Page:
By MIKEY HIRANO CULROSS
Rafu Sports Editor
During the radio broadcast of the Dodgers’ game Sunday at San Diego, announcer Rick Monday was augmenting the play-by-play with anecdotes about various personalities around the game. He said that perhaps the best compliment that can be paid to anyone involved in baseball is to label him (or her) “One of the good guys of the game.”
Few would protest attaching that kind of description to Padres bench coach Dave Roberts, the former Dodger, former UCLA star, and Okinawa native, who made his debut as Major League manager – albeit a short one – on Monday.
Roberts was named San Diego’s interim manager for Monday’s game against Oakland, after the team fired Bud Black. The Padres retooled their lineup top to bottom during the off-season – including adding former Dodger Matt Kemp – and opened 2015 with their largest season payroll in team history, over $108 million. In spite of the improvements, the Padres have been languishing under the .500 mark and in third place in the National League West standings. In his eight-plus seasons as the skipper, Black never led the team to the postseason.
What Black did right, however, was to surround himself with knowledgeable coaches and support staff whom he trusted and relied upon. Enter Roberts, baseball savvy, perpetually upbeat with a million-dollar smile, and a caring knack for being able to communicate with players and to earn their trust and respect almost effortlessly.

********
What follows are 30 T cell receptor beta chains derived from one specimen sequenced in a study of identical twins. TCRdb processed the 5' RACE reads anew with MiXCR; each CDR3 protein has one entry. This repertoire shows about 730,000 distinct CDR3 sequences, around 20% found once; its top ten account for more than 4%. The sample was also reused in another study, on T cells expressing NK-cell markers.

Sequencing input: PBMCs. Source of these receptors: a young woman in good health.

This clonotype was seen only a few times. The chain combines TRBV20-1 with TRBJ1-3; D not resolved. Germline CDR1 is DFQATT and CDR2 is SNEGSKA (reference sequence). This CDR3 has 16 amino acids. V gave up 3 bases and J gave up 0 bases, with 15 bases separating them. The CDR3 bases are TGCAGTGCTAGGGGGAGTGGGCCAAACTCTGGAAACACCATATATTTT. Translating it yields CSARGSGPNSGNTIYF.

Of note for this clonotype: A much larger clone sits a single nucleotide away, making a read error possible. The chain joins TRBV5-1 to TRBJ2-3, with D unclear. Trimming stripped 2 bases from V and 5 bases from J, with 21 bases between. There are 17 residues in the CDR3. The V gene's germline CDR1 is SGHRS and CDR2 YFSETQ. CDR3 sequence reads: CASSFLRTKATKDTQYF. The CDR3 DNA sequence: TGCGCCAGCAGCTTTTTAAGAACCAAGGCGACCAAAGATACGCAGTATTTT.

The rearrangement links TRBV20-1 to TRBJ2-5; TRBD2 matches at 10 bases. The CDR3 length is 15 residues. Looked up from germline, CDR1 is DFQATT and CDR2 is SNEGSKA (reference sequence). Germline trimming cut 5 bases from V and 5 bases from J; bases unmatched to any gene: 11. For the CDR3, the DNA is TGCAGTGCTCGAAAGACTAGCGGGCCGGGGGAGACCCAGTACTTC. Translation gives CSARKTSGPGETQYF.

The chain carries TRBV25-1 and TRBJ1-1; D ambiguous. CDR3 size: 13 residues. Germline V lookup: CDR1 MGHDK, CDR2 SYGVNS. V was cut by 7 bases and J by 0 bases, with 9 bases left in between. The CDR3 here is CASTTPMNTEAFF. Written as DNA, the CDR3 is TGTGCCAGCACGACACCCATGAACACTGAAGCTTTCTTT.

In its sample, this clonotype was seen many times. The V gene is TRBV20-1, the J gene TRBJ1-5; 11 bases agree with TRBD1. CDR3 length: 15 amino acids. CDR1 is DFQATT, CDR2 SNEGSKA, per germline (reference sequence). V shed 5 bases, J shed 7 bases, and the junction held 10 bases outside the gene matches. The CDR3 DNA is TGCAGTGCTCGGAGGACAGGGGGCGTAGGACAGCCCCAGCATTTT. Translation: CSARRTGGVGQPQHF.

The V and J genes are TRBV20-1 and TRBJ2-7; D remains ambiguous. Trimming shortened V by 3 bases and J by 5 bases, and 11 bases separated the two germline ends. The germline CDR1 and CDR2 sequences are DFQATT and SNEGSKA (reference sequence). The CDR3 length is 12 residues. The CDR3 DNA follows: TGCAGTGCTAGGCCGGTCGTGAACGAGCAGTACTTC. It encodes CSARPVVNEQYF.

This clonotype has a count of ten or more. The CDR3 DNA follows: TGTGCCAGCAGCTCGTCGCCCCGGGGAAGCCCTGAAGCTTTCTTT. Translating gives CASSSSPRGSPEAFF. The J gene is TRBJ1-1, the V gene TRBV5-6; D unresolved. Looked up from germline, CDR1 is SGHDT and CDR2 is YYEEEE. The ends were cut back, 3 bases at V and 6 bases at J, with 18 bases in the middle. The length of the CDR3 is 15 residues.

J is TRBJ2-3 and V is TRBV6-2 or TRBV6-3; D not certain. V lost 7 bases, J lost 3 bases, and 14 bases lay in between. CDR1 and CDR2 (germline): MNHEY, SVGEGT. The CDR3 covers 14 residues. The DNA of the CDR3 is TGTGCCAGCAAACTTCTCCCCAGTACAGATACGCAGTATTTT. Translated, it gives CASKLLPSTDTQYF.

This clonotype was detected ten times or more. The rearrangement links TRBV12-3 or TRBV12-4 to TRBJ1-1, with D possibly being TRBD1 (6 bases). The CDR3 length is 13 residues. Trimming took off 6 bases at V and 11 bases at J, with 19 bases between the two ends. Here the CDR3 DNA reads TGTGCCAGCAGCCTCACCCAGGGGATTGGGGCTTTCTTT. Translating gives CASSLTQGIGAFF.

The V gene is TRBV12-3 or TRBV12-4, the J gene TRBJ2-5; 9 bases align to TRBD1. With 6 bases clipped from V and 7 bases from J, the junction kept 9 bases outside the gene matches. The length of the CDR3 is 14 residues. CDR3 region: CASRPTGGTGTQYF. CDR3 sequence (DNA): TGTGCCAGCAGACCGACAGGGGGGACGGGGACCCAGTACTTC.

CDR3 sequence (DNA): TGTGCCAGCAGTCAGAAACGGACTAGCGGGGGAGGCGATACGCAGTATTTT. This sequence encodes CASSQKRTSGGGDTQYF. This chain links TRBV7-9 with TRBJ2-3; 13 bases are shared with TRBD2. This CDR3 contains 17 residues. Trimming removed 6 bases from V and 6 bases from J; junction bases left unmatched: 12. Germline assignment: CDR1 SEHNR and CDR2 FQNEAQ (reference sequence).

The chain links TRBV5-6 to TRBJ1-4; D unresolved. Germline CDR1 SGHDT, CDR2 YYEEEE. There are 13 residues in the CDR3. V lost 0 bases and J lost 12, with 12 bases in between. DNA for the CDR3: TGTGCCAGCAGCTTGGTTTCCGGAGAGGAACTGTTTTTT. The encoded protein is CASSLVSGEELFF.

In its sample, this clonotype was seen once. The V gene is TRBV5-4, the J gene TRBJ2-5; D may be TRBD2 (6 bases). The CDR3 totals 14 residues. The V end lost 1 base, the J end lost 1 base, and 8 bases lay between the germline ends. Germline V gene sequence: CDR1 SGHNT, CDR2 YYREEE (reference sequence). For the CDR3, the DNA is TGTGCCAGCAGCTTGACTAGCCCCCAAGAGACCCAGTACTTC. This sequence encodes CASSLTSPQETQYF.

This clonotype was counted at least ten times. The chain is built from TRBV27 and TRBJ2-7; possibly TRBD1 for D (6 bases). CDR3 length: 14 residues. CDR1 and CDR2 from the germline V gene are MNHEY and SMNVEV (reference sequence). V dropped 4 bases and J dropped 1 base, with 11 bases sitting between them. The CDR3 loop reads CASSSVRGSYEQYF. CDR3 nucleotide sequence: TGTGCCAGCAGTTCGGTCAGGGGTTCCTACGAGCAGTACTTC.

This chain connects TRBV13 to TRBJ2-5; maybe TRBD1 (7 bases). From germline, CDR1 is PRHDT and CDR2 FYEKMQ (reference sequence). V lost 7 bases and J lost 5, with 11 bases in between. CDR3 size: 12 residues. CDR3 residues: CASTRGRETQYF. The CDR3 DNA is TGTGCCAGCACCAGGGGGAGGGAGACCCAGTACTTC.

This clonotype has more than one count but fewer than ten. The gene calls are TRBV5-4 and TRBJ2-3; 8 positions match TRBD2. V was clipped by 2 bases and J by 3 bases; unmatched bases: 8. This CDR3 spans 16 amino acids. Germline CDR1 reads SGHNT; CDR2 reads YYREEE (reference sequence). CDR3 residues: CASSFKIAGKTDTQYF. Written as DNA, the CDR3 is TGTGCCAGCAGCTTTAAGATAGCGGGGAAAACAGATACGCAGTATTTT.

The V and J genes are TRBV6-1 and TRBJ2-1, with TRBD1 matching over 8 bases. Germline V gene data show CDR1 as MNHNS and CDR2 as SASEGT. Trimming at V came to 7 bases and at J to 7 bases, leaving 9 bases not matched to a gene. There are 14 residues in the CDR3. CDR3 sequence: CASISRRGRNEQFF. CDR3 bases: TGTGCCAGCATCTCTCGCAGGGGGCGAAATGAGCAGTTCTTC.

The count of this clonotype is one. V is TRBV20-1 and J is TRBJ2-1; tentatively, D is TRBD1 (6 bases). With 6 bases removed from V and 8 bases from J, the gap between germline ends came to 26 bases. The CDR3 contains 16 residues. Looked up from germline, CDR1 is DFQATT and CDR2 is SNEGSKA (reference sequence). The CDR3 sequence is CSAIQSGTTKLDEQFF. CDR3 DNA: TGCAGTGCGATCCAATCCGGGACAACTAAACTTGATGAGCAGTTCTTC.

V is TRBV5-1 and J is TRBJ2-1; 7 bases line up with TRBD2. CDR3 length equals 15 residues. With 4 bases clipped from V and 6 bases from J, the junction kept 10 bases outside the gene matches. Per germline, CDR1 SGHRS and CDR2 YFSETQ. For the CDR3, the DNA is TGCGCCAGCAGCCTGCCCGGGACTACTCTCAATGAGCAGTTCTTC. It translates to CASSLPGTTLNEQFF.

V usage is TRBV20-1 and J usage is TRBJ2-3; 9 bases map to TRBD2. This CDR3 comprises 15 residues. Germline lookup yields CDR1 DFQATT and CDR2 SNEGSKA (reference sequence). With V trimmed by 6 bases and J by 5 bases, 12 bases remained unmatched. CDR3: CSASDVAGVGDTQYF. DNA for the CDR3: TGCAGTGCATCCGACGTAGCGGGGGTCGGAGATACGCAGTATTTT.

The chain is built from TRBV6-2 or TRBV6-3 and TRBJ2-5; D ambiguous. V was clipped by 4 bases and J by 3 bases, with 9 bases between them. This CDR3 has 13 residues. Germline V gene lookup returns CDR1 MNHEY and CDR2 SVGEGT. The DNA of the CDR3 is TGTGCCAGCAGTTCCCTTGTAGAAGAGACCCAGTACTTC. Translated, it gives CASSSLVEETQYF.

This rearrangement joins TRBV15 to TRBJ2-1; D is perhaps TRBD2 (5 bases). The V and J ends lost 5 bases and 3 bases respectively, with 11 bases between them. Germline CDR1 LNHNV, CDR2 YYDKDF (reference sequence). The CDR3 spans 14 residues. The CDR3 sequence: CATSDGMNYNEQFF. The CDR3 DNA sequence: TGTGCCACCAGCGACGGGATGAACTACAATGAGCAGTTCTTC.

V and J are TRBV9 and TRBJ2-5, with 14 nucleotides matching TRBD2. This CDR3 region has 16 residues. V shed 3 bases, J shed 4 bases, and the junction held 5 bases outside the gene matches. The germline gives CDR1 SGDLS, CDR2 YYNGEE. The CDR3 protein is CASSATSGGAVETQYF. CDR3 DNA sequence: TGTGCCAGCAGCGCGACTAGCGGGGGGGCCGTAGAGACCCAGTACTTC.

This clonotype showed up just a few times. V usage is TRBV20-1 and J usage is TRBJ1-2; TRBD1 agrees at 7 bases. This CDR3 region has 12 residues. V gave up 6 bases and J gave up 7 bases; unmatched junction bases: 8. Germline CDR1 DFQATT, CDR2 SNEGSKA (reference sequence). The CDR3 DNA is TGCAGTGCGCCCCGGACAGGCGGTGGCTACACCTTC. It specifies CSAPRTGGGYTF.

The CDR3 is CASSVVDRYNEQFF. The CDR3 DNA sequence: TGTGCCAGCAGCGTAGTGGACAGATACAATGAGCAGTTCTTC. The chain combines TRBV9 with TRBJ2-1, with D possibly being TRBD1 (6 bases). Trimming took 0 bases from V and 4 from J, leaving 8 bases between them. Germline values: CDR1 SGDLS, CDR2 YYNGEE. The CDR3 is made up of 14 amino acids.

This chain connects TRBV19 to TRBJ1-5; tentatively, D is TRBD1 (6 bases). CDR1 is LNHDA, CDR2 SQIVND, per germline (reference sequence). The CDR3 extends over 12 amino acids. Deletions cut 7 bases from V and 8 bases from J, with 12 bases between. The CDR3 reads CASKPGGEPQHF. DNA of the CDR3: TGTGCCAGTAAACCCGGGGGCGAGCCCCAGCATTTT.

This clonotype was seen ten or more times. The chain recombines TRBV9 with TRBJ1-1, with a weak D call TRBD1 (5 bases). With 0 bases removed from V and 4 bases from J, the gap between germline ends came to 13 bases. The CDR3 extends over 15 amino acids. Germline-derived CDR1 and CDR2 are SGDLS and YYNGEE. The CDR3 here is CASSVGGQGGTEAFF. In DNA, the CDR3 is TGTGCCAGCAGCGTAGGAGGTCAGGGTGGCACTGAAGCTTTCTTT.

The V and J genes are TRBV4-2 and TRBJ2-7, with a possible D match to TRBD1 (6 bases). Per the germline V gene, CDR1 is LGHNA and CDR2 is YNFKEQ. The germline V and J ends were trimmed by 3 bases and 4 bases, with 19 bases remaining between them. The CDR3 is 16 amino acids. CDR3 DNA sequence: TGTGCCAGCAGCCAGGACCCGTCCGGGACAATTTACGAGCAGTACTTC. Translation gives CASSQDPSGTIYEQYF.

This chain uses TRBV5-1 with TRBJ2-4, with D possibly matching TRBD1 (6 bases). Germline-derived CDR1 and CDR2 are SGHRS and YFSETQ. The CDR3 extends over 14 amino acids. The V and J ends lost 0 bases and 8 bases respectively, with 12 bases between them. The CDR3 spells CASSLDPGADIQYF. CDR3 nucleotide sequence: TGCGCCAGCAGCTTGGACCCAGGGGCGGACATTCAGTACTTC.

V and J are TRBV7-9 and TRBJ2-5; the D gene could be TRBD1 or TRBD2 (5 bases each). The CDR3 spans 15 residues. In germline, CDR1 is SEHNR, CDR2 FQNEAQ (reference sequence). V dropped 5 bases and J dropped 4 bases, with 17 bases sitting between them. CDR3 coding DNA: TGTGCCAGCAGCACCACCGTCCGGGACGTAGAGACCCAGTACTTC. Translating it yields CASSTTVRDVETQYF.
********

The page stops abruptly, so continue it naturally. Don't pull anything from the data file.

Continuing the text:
In May 2013, I had a brief chat with Roberts, and we discussed his recovery from lymphoma and his possible future as a big league manager. He’d be the first to say that he would much rather his route to the top job not come at the expense of an old friend like Bud Black.
“Having the opportunity to be on Bud Black’s staff as one of the coaches is great, but that’s something that’s definitely on the radar,” he said of his own managerial aspirations at the time. “It’s intriguing, but as of now, I’m just happy to learn as much as I can about the game and to be a coach. You’re always trying to learn the game and get better at dealing with people and watching how it all works. We have a great staff here and I’m just constantly learning.”
Roberts, who joined Black’s staff in 2010, called his former boss a friend and a mentor after being tapped to helm the team.
“It is very emotional. I’ve never been in this situation,” Roberts told the Associated Press.
As it turns out, the learning process was rocky and brief. With Roberts as the skipper, the Padres were humbled by the visiting A’s, 9-1. A little salt in the wound was provided by the fact that Oakland won behind starter Jesse Hahn, the former Padre who was traded last year.
Roberts’ tenure as San Diego manager ended early Tuesday, when the team named Pat Murphy, manager of their AAA El Paso affiliate, as the man to lead the Padres at least through this season.
Local fans will remember Roberts as the speedy leadoff man for the Dodgers from 2002-2004. In Boston, they have an additional moniker for Roberts, to go along with “good man.” The New England Sports Network’s story about the managerial change on Monday ran with a headline that included the phrase “Red Sox Legend Dave Roberts.”
Traded to Boston in 2004, Roberts’ name will be forever linked to the World Series championship run of the Red Sox that season, for a single play.